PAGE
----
Organic Horticulture

Speaker: Maggie Haynes
Date: 26th February
Year: 2019

Maggie and grower Antonio

Maggie Haynes, the founder, Director and project coordinator of Tuppenny Barn Ltd. in Southbourne, established an organic business in 2005 after 21 years’ service with the British Army Intelligence Corps and a further five years as a Security Consultant.

Her belief and passion are for promoting the benefits of organic fruit and vegetables grown without the use of any artificial inputs, chemicals or pesticides, which led to the building of an eco-friendly education centre as a focal point for local organisations and the community.

The project operates as a green and ethical not for profit company, a local Charity and tries to be kind to nature. Maggie is also a member of the Soil Association.

Maggie’s talk was in four sections, which are:

  1. History of the project
  2. Areas of interest
  3. Cultivation
  4. Future of the project



The 2.4 acres site was purchased in 2004 and a small flock of Jacobs sheep were run on the land. Native hedge trees were planted to thicken up the existing hedges, and rabbit protection added.

The existing barn was cleared of brambles and green oak sleepers obtained for the 12 raised beds. The beds were dug over and crushed concrete was used underneath the wood chip paths and the first crops of green manure grown. A Hornbeam hedge was planted around the raised bed square.

Children from Chidham Parochial Primary School were involved from the first on a partnership basis.


Areas of interest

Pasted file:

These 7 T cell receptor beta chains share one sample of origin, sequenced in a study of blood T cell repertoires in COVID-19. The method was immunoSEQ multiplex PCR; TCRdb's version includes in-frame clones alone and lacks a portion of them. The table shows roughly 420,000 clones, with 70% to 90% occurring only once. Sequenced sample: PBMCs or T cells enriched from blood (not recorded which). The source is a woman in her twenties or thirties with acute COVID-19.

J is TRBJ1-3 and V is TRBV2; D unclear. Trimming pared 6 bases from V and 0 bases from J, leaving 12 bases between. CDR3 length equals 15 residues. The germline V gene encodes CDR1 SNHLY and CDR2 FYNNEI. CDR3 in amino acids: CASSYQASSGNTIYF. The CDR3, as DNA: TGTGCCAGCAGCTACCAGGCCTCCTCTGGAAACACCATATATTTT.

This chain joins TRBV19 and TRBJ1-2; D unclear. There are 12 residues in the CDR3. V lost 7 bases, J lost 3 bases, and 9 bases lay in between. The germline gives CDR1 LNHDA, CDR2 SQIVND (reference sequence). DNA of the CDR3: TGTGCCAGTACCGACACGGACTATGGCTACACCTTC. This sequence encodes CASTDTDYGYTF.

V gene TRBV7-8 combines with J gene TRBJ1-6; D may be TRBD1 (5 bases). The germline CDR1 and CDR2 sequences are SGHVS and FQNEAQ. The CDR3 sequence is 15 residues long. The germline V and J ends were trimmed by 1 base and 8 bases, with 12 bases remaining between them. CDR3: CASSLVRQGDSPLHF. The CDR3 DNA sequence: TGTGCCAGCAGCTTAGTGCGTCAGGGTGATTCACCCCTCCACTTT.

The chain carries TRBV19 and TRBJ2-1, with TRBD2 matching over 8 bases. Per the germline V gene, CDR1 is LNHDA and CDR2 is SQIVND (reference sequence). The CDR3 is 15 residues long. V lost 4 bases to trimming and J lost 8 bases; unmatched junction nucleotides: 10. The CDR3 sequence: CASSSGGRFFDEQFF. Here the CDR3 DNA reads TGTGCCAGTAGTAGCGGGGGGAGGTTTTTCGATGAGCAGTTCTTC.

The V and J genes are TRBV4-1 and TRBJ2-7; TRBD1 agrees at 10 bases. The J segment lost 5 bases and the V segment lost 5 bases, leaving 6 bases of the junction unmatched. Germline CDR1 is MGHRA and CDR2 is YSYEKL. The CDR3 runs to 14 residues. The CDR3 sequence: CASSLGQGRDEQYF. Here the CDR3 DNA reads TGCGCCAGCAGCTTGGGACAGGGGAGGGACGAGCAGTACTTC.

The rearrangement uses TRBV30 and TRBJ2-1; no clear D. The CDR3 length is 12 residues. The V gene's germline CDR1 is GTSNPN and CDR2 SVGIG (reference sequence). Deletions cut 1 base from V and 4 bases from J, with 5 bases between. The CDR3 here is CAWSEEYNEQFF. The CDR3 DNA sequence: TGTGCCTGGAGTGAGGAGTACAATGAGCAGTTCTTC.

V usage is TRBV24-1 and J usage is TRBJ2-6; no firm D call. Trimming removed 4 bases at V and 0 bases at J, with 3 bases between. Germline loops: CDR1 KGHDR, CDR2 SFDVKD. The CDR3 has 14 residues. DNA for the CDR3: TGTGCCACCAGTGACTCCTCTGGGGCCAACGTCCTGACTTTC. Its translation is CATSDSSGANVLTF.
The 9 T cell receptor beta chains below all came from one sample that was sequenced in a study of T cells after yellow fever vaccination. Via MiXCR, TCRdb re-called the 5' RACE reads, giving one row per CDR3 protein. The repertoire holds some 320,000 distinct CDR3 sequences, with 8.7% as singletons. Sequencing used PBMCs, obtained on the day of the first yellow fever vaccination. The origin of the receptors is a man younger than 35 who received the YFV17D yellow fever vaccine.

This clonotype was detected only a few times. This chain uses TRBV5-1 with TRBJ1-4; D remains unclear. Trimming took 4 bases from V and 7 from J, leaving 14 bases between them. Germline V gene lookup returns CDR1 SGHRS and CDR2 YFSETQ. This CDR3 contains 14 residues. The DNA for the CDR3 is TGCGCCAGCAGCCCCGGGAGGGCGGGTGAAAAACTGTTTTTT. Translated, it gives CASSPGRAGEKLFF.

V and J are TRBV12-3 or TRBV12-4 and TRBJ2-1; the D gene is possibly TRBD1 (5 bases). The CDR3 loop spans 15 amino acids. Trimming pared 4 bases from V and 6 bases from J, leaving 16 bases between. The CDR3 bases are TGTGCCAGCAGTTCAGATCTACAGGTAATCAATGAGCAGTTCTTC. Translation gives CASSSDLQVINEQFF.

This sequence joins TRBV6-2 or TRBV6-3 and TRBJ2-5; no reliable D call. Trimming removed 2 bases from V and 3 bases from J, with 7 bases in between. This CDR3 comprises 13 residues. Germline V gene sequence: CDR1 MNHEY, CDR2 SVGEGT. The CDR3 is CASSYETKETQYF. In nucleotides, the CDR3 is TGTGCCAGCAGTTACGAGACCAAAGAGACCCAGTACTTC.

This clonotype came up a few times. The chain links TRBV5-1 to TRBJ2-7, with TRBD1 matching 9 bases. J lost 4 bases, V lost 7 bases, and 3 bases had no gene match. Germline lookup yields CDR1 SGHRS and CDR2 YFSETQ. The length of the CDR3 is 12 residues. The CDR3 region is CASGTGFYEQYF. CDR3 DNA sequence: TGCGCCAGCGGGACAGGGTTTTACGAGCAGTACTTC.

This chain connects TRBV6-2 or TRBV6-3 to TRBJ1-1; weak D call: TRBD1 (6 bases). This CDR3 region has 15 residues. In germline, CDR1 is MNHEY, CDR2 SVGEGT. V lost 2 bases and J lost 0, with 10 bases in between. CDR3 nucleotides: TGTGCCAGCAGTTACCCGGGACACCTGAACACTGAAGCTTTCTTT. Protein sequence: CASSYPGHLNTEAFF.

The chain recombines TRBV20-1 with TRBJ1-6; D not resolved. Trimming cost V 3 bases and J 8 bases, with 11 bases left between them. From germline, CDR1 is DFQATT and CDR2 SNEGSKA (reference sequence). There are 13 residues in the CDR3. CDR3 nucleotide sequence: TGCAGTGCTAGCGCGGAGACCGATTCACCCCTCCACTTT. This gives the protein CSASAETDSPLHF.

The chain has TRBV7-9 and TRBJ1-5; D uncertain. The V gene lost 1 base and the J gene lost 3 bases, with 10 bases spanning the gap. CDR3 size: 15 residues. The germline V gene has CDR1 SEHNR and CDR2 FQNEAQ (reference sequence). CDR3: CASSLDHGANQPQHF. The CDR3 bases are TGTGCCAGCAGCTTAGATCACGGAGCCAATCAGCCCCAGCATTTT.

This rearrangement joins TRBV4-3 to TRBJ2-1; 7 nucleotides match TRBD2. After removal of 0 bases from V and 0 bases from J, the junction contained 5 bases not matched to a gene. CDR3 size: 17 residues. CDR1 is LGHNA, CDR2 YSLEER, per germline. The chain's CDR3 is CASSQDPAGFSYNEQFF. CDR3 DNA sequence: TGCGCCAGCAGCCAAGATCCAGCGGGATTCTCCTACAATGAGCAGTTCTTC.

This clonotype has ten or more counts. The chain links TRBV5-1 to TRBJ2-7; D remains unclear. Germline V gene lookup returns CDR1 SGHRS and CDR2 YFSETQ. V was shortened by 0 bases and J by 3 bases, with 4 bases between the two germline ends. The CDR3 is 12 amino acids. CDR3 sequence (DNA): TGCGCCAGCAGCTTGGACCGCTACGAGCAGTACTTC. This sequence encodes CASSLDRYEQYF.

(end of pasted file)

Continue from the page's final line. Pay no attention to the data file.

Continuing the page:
In January 2006, children from Chidham Parochial Primary School planted 15 fruit trees and there are now 134 fruit trees in the orchard including apples, pears, plums, cherries, quince and a mulberry.

There is a pond with aquatic creatures that the children find fascinating and they five bee hives. Other creatures such as slowworms, ducks, moles and dragon flies are also seen.

Soft fruit is grown in the fruit cage re-made in 2014 by “Right Man” and the solar greenhouse is used to extend the vegetable growing season and is fully planted up all year round. The plants are blanketed with straw mulch which also helps retain moisture.

Pupils from Lyndhurst junior School from North Portsmouth helped make a greenhouse with 1500 plastic bottles.

A produce shop is run in a newly installed portakabin open Thursday and Friday, Produce includes preserves and juices as well as fruit and vegetables. Veg Bags are made up on Wednesdays, they buy in from local suppliers.

For her 50th Birthday Maggie went on a River Cottage jam making course and discovered Bergamot oranges, marvelous for marmalade.



Maggie uses the “no dig” method of cultivation which involves growing the crop, harvesting, adding more manure/compost to the bed and replanting.

Maggie told us the top four inches of soil has the most nutrition. Composting is critical to her philosophy; there are three composting bins and a giant wormery and the worm casts are used as compost as well.

There is also a rain water harvesting system containing 2000 gallons of water. Some living willow fences have been installed and the flowers are used in bouquets from the cutting garden.  Herbs are used to edge the raised beds and sweet peas and nasturtiums grown for insect control.


Future of the project

The Education Building has a teaching area including a workshop, a plants and produce area, and a local arts and crafts display space.

The building is circular in plan which has straw bale walls and a wood shingle roof, and looks stunning!

Maggie told us about the courses they run for children and adults, inside for art and poetry for children and wreath making for adults and outside for the medicine garden and use of herbs and hedgerow plants for example. Sustainability is key.

See for more details.

In future Maggie is working towards getting the shop outside, growing more flowers and doubling the number of children involved.

Maggie’s talk was inspirational as usual and shows what a determined and committed woman can do in a few short years. There are volunteering opportunities,

Maggie also welcomes donations, and we are encouraged to attend events.

Comments are closed.